Halfway through this year, I started a brand new business, and with that, I set…
How to Save Hours Every Week by Becoming an Email Ninja
I’m very proud to be the owner of a small business that has grown quite a bit in the last few years. But that growth has – of course – brought more demands on my time.
We regularly review our systems and look for ways to work more efficiently, and recently I decided it was time for me to come up with a better way to handle that task we all spend so much time on each day: emails.
I’ve come up with a process that is saving me so much time; I can’t believe I didn’t do this ages ago.
Let’s see how it works …
Step 1: Like everything you do in business and life, step 1 is to decide that you’re ‘really going to do this’. If you’re just ‘pretending’ you’re going to do something about the time suck that is your email, here’s a cat video for you instead. It will be more fun.
Step 2: Learn the keyboard shortcuts in your email software. With the amount of time most of us spend at our computers, not having to take your hands away from the keyboard is a huge time saver. And I’m not just talking about cut, copy and paste. An email ninja can label, move and delete messages, reply and forward, archive, search and all sorts of other tricks, all from your keyboard.
Step 3: Set up a folder for each project you are working on and then a subfolder for each project called ‘work in progress’ (WIP).
Step 4: Put ‘clear emails’ on your things to do list each morning, but not at number 1. I usually put it at number 2 or number 3. And note, it’s not check emails, it’s clear emails.
Step 5: When you get to ‘clear emails’ on your list, clear your emails! What do I mean by ‘clear emails’? Your aim at the end of clearing your emails should be to have an empty (or almost empty) inbox. I have just four things I do after reading an email:
- I delete it, if it’s junk or something that doesn’t warrant my attention.
- I reply immediately and then archive the email in the folder for the relevant project.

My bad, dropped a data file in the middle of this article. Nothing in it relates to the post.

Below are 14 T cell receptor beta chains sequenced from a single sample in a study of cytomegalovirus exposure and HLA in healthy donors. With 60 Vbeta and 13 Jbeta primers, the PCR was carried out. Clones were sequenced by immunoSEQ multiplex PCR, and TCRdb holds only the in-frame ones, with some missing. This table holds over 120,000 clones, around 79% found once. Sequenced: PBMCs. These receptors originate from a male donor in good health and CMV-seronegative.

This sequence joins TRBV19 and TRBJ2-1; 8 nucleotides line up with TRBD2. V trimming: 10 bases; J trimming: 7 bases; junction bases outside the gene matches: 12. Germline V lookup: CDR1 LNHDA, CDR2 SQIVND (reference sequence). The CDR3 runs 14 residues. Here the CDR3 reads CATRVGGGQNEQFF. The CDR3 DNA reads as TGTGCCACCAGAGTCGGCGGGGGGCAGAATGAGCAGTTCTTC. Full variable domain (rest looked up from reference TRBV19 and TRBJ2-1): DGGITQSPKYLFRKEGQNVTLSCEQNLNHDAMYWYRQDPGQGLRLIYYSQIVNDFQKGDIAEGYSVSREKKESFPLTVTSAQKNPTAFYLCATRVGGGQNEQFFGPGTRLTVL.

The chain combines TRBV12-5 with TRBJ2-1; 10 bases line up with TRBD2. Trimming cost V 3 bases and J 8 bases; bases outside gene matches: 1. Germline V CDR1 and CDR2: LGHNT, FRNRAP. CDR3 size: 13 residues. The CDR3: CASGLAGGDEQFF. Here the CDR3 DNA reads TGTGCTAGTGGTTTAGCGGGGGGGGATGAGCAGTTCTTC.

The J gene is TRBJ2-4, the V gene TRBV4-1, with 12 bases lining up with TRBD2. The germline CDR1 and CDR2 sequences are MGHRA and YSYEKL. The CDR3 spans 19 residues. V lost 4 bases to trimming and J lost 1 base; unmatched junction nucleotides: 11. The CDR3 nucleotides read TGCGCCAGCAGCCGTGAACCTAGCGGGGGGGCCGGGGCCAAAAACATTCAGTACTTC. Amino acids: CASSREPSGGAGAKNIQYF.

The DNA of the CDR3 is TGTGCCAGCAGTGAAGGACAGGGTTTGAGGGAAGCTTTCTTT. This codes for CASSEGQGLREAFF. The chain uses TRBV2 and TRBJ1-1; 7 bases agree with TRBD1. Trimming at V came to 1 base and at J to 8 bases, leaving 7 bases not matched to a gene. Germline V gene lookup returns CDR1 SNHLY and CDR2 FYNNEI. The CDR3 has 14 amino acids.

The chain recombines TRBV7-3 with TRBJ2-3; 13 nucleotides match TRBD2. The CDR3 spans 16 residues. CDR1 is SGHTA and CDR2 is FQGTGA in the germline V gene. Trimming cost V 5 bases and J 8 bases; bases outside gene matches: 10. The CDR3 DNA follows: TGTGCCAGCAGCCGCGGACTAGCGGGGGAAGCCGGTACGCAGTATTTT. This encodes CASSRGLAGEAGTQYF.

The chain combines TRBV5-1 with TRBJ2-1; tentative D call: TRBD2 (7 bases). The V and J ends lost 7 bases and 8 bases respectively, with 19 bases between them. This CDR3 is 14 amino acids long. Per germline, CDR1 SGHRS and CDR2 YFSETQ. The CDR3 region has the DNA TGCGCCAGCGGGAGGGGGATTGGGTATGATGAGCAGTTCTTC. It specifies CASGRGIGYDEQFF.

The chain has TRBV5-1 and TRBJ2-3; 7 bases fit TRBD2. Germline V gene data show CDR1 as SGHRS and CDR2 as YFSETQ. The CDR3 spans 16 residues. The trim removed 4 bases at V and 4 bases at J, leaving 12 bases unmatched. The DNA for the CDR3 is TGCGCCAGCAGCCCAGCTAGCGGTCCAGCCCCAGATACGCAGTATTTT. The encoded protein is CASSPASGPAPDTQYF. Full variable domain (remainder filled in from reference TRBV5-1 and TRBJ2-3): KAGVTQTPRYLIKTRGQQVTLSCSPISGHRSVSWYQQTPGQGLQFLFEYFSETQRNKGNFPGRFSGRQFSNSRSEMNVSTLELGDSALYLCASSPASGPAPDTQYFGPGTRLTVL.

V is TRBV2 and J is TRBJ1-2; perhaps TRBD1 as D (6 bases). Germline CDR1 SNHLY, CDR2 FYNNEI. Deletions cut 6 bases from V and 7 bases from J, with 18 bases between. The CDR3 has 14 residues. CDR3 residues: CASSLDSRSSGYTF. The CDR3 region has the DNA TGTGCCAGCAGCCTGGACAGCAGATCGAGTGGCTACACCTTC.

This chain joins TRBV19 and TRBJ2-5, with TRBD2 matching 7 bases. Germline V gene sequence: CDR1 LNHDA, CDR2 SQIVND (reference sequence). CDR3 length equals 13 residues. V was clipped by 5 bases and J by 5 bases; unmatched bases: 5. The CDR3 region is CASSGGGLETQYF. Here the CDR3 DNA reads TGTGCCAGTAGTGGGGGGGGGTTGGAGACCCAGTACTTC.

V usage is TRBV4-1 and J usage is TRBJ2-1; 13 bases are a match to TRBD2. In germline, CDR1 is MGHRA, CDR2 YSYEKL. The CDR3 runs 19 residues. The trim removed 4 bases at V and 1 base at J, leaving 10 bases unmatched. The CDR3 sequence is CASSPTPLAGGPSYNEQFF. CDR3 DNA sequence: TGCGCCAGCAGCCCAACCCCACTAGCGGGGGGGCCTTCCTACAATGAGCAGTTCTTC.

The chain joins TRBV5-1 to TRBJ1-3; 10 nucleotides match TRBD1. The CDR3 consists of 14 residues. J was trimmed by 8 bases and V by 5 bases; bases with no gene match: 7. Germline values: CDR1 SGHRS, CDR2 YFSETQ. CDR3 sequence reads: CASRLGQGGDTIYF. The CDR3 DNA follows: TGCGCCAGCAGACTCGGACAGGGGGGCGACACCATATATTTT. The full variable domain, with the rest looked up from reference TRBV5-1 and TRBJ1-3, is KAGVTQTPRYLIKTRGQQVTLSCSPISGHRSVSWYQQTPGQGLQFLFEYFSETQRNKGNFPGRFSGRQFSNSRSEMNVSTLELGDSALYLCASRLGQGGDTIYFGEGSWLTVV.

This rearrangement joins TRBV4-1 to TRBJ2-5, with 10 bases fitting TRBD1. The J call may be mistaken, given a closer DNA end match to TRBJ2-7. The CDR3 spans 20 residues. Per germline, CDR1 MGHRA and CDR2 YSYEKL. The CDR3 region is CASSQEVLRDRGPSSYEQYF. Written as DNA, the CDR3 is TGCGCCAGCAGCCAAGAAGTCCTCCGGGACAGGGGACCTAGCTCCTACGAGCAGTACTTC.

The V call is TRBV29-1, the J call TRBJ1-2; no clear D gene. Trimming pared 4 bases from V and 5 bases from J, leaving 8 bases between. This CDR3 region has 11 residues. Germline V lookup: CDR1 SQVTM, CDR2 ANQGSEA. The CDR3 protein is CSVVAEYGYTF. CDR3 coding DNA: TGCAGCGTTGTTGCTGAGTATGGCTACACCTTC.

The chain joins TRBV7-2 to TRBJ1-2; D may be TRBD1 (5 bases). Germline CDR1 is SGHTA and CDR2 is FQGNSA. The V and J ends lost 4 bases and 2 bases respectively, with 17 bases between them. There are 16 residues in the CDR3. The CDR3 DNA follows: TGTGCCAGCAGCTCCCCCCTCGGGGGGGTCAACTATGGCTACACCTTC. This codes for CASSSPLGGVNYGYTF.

- If it requires more attention than a quick reply, I move the email to the WIP folder for the relevant project, to be tackled when I’m next scheduled to work on that book.
- If the email creates a deadline for us, I put it in the WIP folder for the relevant project and put the deadline in my calendar.
If you think about it, what else can you do with an email? These options should just about cover everything.
Step 6: Schedule to clear your emails three or four times a day.
And … that’s it! Your new email system in six easy steps.
Here’s why this approach will save you so much time:
- It puts you in control. You check your email when you’re ready, and only after you have done some ‘real’ work.
- No more leaving an email sitting in your inbox and reading it five times over three days before you finally act on it. You’ll be acting on each email either in allocated email time or time specifically scheduled for that project or deadline.
- No more randomly checking your email just in case something super urgent has come in (in all my years in business, I’ve seen very few issues that couldn’t wait a few hours).
Ninja tip: To cut down on your email deluge, pick up the phone! A three-minute phone call can often replace five or six emails.
So, what are you waiting for? Get to it!
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